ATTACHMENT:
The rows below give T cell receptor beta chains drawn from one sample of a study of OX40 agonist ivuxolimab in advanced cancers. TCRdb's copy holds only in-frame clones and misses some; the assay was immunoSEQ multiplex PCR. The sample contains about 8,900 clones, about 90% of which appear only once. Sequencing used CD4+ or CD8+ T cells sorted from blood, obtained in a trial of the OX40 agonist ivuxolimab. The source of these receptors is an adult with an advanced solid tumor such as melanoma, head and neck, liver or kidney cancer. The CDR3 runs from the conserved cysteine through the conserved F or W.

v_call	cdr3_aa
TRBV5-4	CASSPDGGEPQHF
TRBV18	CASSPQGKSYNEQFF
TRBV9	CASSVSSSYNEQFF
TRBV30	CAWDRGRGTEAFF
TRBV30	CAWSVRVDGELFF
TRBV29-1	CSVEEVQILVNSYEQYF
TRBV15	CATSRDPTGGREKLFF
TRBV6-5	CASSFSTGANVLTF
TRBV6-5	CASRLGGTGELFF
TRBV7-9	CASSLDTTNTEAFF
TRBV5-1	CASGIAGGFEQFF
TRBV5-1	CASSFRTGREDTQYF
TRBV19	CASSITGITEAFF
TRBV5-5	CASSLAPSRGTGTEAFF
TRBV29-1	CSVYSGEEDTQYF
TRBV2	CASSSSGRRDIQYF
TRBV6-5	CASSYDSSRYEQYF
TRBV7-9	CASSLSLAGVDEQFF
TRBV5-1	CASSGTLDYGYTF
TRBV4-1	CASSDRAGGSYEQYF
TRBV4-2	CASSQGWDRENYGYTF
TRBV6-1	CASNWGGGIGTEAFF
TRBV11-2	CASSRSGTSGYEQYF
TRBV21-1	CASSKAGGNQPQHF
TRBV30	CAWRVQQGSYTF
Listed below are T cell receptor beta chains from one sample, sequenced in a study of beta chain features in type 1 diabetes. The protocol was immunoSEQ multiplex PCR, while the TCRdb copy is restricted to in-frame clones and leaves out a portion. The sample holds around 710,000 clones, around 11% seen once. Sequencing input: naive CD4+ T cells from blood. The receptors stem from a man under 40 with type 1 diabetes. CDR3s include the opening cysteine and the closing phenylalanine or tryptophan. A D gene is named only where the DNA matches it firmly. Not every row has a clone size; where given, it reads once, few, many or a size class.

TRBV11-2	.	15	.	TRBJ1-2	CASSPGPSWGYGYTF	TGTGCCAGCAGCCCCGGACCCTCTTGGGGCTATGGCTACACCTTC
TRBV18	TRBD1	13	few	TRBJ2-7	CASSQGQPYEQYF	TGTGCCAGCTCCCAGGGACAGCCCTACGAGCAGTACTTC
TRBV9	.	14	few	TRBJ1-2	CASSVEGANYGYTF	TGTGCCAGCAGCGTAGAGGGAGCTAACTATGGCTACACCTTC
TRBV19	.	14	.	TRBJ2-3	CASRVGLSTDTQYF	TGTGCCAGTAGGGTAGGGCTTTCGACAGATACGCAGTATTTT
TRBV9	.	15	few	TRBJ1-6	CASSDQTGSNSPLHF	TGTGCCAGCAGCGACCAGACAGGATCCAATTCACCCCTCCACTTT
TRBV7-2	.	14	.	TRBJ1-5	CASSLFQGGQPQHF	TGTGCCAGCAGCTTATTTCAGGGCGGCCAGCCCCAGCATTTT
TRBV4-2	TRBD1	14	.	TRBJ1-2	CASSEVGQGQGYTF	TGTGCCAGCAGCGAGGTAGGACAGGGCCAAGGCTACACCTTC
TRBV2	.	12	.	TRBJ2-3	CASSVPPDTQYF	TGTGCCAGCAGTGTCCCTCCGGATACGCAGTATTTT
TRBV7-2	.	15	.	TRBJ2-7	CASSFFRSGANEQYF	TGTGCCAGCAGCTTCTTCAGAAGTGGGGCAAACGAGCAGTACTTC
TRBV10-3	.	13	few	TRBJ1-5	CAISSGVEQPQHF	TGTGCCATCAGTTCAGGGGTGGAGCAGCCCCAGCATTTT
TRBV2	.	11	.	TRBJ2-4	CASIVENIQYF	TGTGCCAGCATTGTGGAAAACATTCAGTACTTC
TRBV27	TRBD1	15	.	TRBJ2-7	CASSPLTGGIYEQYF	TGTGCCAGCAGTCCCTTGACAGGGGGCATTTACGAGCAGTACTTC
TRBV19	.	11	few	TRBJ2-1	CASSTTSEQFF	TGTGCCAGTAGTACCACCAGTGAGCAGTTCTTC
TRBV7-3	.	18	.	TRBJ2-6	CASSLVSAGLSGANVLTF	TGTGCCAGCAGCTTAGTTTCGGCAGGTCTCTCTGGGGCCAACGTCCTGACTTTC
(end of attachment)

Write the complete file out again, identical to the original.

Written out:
The rows below give T cell receptor beta chains drawn from one sample of a study of OX40 agonist ivuxolimab in advanced cancers. TCRdb's copy holds only in-frame clones and misses some; the assay was immunoSEQ multiplex PCR. The sample contains about 8,900 clones, about 90% of which appear only once. Sequencing used CD4+ or CD8+ T cells sorted from blood, obtained in a trial of the OX40 agonist ivuxolimab. The source of these receptors is an adult with an advanced solid tumor such as melanoma, head and neck, liver or kidney cancer. The CDR3 runs from the conserved cysteine through the conserved F or W.

v_call	cdr3_aa
TRBV5-4	CASSPDGGEPQHF
TRBV18	CASSPQGKSYNEQFF
TRBV9	CASSVSSSYNEQFF
TRBV30	CAWDRGRGTEAFF
TRBV30	CAWSVRVDGELFF
TRBV29-1	CSVEEVQILVNSYEQYF
TRBV15	CATSRDPTGGREKLFF
TRBV6-5	CASSFSTGANVLTF
TRBV6-5	CASRLGGTGELFF
TRBV7-9	CASSLDTTNTEAFF
TRBV5-1	CASGIAGGFEQFF
TRBV5-1	CASSFRTGREDTQYF
TRBV19	CASSITGITEAFF
TRBV5-5	CASSLAPSRGTGTEAFF
TRBV29-1	CSVYSGEEDTQYF
TRBV2	CASSSSGRRDIQYF
TRBV6-5	CASSYDSSRYEQYF
TRBV7-9	CASSLSLAGVDEQFF
TRBV5-1	CASSGTLDYGYTF
TRBV4-1	CASSDRAGGSYEQYF
TRBV4-2	CASSQGWDRENYGYTF
TRBV6-1	CASNWGGGIGTEAFF
TRBV11-2	CASSRSGTSGYEQYF
TRBV21-1	CASSKAGGNQPQHF
TRBV30	CAWRVQQGSYTF
Listed below are T cell receptor beta chains from one sample, sequenced in a study of beta chain features in type 1 diabetes. The protocol was immunoSEQ multiplex PCR, while the TCRdb copy is restricted to in-frame clones and leaves out a portion. The sample holds around 710,000 clones, around 11% seen once. Sequencing input: naive CD4+ T cells from blood. The receptors stem from a man under 40 with type 1 diabetes. CDR3s include the opening cysteine and the closing phenylalanine or tryptophan. A D gene is named only where the DNA matches it firmly. Not every row has a clone size; where given, it reads once, few, many or a size class.

TRBV11-2	.	15	.	TRBJ1-2	CASSPGPSWGYGYTF	TGTGCCAGCAGCCCCGGACCCTCTTGGGGCTATGGCTACACCTTC
TRBV18	TRBD1	13	few	TRBJ2-7	CASSQGQPYEQYF	TGTGCCAGCTCCCAGGGACAGCCCTACGAGCAGTACTTC
TRBV9	.	14	few	TRBJ1-2	CASSVEGANYGYTF	TGTGCCAGCAGCGTAGAGGGAGCTAACTATGGCTACACCTTC
TRBV19	.	14	.	TRBJ2-3	CASRVGLSTDTQYF	TGTGCCAGTAGGGTAGGGCTTTCGACAGATACGCAGTATTTT
TRBV9	.	15	few	TRBJ1-6	CASSDQTGSNSPLHF	TGTGCCAGCAGCGACCAGACAGGATCCAATTCACCCCTCCACTTT
TRBV7-2	.	14	.	TRBJ1-5	CASSLFQGGQPQHF	TGTGCCAGCAGCTTATTTCAGGGCGGCCAGCCCCAGCATTTT
TRBV4-2	TRBD1	14	.	TRBJ1-2	CASSEVGQGQGYTF	TGTGCCAGCAGCGAGGTAGGACAGGGCCAAGGCTACACCTTC
TRBV2	.	12	.	TRBJ2-3	CASSVPPDTQYF	TGTGCCAGCAGTGTCCCTCCGGATACGCAGTATTTT
TRBV7-2	.	15	.	TRBJ2-7	CASSFFRSGANEQYF	TGTGCCAGCAGCTTCTTCAGAAGTGGGGCAAACGAGCAGTACTTC
TRBV10-3	.	13	few	TRBJ1-5	CAISSGVEQPQHF	TGTGCCATCAGTTCAGGGGTGGAGCAGCCCCAGCATTTT
TRBV2	.	11	.	TRBJ2-4	CASIVENIQYF	TGTGCCAGCATTGTGGAAAACATTCAGTACTTC
TRBV27	TRBD1	15	.	TRBJ2-7	CASSPLTGGIYEQYF	TGTGCCAGCAGTCCCTTGACAGGGGGCATTTACGAGCAGTACTTC
TRBV19	.	11	few	TRBJ2-1	CASSTTSEQFF	TGTGCCAGTAGTACCACCAGTGAGCAGTTCTTC
TRBV7-3	.	18	.	TRBJ2-6	CASSLVSAGLSGANVLTF	TGTGCCAGCAGCTTAGTTTCGGCAGGTCTCTCTGGGGCCAACGTCCTGACTTTC